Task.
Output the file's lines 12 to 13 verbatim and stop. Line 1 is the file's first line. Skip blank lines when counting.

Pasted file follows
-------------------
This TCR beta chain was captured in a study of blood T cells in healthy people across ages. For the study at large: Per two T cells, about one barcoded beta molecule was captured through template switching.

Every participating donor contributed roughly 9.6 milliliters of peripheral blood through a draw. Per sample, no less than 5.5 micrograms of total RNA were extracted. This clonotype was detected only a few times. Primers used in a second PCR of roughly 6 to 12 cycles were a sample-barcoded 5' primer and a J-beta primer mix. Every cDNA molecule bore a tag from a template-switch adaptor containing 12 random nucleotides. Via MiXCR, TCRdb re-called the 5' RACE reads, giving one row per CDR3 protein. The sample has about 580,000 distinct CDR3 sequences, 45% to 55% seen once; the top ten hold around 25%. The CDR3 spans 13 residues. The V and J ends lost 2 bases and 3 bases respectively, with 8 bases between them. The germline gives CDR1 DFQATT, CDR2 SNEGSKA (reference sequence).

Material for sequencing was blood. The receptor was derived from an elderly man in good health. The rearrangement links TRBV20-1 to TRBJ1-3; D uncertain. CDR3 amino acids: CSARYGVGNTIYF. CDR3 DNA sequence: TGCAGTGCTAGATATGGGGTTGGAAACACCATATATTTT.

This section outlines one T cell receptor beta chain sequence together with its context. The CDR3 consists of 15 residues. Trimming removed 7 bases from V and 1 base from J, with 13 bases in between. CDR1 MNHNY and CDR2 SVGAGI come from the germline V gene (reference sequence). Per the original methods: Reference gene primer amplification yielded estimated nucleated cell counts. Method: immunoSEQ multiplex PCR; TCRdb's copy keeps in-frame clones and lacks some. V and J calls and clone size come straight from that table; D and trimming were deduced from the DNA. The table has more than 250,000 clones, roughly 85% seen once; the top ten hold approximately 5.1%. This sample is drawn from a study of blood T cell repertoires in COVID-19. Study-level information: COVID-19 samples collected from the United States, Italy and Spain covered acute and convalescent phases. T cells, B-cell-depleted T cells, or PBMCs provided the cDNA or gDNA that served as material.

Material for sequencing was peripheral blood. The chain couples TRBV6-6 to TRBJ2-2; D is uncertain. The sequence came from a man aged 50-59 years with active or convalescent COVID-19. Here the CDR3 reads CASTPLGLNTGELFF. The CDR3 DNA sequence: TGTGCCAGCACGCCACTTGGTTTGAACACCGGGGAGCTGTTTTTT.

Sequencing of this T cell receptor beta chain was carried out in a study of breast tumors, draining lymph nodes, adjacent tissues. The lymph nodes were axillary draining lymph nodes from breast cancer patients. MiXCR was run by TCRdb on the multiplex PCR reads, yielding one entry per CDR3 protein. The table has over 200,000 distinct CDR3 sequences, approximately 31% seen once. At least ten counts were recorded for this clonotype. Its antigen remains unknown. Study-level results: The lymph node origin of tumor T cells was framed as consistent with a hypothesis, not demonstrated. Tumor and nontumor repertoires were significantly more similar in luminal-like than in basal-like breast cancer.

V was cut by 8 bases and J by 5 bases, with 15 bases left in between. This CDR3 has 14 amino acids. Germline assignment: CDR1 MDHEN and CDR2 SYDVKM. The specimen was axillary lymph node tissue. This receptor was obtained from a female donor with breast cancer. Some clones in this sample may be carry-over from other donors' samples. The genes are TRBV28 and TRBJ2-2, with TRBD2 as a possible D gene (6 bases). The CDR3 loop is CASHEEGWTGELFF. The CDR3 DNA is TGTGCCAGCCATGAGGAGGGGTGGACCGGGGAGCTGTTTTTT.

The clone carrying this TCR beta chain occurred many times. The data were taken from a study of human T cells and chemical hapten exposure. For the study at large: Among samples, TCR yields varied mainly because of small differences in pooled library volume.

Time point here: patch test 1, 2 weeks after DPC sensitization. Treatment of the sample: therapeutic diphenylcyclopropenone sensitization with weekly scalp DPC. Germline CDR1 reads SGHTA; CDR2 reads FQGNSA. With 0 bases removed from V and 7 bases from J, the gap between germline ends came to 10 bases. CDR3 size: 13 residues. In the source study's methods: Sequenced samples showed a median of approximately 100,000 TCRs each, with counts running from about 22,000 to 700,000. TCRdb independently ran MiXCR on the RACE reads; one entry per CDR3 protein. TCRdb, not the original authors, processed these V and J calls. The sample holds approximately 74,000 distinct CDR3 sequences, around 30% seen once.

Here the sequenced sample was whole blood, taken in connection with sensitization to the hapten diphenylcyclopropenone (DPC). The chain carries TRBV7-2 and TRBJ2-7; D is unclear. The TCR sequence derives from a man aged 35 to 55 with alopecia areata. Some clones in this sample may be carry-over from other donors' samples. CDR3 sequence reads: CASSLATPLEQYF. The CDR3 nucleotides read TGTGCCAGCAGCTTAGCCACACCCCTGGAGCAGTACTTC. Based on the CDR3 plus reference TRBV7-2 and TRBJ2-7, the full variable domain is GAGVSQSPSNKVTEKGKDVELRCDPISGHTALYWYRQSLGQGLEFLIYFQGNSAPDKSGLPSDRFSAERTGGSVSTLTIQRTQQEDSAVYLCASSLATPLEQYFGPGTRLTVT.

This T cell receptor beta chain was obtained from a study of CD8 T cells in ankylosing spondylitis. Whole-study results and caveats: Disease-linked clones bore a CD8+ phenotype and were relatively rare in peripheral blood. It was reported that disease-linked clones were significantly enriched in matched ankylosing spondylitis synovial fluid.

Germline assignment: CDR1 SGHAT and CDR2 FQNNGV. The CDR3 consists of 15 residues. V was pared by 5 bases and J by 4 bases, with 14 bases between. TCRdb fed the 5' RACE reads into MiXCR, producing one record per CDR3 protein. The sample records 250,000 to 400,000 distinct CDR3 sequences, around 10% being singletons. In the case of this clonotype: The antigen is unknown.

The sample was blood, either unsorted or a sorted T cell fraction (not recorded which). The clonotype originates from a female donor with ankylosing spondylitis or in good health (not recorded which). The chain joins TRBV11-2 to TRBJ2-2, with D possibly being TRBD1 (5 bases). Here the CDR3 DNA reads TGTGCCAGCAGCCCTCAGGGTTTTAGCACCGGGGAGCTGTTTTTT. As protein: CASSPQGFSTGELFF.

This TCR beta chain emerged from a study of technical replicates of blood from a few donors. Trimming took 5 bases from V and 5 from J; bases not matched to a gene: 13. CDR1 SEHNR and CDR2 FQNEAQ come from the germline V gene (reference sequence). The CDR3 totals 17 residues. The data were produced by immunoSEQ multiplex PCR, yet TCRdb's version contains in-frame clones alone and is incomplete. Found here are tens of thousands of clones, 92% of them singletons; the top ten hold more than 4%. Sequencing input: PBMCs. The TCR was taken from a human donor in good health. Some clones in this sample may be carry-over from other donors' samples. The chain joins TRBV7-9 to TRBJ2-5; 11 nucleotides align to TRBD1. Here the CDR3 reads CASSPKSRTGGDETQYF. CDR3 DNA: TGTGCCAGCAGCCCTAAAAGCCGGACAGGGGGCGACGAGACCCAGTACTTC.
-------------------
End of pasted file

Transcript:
Germline assignment: CDR1 SGHAT and CDR2 FQNNGV. The CDR3 consists of 15 residues. V was pared by 5 bases and J by 4 bases, with 14 bases between. TCRdb fed the 5' RACE reads into MiXCR, producing one record per CDR3 protein. The sample records 250,000 to 400,000 distinct CDR3 sequences, around 10% being singletons. In the case of this clonotype: The antigen is unknown.

The sample was blood, either unsorted or a sorted T cell fraction (not recorded which). The clonotype originates from a female donor with ankylosing spondylitis or in good health (not recorded which). The chain joins TRBV11-2 to TRBJ2-2, with D possibly being TRBD1 (5 bases). Here the CDR3 DNA reads TGTGCCAGCAGCCCTCAGGGTTTTAGCACCGGGGAGCTGTTTTTT. As protein: CASSPQGFSTGELFF.